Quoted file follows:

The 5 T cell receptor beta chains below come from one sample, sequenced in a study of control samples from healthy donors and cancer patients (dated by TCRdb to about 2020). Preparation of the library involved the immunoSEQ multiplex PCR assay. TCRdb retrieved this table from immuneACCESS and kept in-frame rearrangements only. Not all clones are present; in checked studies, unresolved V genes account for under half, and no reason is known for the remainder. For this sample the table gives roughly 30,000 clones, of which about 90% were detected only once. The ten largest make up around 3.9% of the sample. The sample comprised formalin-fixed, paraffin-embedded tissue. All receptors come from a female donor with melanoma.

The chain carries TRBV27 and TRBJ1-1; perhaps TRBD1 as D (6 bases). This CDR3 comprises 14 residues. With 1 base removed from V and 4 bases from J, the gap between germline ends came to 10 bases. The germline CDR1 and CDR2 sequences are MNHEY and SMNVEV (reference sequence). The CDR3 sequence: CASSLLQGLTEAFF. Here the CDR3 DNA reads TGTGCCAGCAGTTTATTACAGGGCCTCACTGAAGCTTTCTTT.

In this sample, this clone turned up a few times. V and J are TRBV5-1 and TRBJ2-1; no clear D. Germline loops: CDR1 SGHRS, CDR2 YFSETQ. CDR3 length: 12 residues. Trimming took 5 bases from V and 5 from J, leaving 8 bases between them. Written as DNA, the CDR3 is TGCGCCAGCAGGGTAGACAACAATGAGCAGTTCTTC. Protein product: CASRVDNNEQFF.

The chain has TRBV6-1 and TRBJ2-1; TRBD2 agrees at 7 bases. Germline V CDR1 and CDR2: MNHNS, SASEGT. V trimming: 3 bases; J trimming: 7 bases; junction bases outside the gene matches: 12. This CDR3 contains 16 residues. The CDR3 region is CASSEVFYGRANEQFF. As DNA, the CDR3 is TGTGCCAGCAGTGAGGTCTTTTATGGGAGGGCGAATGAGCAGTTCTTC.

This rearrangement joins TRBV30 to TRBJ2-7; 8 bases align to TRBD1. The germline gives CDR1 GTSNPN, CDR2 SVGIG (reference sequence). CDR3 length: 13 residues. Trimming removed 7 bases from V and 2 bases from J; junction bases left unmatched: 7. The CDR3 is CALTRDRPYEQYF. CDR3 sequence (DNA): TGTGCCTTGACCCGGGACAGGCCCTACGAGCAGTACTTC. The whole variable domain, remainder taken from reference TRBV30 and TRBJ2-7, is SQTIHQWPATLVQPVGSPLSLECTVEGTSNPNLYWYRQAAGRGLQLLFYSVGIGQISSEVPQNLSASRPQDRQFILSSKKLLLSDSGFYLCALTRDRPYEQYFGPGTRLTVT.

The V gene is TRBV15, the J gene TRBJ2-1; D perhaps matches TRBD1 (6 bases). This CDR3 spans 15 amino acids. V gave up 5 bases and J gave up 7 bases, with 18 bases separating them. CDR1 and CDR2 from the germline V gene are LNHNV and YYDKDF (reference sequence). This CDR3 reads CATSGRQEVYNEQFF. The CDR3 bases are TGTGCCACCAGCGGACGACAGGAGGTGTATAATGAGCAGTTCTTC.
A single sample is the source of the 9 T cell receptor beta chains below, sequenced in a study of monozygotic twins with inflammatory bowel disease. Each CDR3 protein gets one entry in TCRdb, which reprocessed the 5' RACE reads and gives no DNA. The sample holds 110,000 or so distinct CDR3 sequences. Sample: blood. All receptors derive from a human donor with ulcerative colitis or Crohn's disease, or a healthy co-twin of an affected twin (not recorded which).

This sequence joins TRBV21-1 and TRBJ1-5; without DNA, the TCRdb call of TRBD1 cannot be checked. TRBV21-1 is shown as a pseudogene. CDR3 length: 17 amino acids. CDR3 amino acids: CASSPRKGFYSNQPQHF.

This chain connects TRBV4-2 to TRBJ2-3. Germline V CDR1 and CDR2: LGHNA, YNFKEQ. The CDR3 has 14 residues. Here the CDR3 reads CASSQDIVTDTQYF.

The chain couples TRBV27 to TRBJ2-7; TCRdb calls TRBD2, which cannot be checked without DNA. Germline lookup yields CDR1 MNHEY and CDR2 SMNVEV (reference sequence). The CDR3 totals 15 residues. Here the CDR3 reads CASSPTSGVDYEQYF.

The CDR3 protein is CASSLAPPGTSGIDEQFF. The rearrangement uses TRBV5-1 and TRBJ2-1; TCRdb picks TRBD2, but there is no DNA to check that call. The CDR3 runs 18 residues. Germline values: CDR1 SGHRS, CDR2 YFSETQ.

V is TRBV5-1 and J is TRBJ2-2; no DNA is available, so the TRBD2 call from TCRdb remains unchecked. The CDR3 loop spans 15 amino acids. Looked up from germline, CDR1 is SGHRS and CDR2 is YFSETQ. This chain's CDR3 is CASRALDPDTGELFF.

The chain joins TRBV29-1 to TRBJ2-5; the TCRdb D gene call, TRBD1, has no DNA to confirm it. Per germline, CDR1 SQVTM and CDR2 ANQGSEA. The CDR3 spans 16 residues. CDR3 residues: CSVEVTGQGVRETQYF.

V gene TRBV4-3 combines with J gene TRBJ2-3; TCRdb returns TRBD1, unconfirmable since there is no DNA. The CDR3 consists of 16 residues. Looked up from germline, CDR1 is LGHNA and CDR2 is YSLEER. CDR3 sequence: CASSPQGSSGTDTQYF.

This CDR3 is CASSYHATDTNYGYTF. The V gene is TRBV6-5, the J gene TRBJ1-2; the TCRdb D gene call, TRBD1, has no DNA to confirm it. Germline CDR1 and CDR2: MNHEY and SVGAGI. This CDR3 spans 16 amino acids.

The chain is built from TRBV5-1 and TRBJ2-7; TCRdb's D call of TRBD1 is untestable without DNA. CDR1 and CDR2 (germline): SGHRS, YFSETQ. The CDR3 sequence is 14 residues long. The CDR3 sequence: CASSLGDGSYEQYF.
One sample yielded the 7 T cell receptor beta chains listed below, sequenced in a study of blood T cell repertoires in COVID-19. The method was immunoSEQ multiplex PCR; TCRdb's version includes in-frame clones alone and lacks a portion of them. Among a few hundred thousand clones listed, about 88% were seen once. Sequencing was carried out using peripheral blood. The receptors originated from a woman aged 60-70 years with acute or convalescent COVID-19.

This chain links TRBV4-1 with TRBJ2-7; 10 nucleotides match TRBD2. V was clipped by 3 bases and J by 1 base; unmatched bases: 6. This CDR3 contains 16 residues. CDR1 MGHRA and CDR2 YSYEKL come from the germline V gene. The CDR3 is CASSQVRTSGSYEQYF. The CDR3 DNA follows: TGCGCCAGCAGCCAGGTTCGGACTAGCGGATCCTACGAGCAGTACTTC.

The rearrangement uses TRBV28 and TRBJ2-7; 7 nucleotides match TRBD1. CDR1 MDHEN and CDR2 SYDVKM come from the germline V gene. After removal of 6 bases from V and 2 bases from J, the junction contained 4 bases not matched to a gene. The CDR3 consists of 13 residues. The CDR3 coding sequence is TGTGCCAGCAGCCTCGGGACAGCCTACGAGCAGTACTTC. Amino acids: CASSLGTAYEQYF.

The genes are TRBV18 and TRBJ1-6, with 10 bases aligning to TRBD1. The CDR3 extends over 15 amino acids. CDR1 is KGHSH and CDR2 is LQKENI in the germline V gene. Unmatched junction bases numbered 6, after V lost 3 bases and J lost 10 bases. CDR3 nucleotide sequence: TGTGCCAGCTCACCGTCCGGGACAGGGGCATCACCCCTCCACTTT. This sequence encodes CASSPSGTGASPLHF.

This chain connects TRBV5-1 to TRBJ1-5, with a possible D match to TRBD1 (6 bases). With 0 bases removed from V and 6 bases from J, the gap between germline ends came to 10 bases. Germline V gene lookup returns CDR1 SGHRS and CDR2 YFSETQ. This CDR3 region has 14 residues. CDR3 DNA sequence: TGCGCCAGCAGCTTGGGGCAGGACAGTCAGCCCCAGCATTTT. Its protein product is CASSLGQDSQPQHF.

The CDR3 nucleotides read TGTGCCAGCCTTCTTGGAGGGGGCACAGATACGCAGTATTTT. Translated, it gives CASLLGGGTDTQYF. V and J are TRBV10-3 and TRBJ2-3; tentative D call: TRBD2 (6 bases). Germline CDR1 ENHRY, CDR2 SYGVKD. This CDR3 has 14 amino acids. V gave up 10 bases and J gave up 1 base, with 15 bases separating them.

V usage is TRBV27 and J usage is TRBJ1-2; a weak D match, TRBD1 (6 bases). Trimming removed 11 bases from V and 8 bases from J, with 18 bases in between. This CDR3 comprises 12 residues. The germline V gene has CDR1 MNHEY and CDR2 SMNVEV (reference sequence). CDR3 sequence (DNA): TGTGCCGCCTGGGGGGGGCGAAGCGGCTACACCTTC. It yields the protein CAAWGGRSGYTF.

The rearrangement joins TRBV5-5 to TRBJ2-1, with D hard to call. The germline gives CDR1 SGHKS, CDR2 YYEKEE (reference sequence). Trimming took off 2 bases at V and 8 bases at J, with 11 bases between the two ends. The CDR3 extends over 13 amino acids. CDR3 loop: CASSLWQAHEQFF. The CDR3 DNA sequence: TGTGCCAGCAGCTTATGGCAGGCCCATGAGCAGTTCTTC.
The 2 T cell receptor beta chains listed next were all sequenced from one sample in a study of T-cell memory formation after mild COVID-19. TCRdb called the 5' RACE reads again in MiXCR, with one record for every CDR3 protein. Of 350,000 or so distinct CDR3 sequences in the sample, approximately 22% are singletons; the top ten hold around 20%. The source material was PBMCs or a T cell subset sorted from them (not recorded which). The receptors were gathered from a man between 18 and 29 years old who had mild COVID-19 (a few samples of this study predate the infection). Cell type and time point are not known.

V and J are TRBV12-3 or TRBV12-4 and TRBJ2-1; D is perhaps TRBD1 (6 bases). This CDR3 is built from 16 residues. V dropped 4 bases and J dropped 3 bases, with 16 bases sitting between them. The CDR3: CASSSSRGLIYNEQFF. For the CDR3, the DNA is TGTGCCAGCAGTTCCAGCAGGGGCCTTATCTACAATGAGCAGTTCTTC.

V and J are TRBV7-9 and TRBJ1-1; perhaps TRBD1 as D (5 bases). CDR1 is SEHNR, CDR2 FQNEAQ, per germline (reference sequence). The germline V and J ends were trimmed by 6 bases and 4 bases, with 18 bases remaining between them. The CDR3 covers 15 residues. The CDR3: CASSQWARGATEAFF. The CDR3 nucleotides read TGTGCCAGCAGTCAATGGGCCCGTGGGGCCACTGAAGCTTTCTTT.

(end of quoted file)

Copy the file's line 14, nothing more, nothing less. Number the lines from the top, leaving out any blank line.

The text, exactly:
V gene TRBV4-3 combines with J gene TRBJ2-3; TCRdb returns TRBD1, unconfirmable since there is no DNA. The CDR3 consists of 16 residues. Looked up from germline, CDR1 is LGHNA and CDR2 is YSLEER. CDR3 sequence: CASSPQGSSGTDTQYF.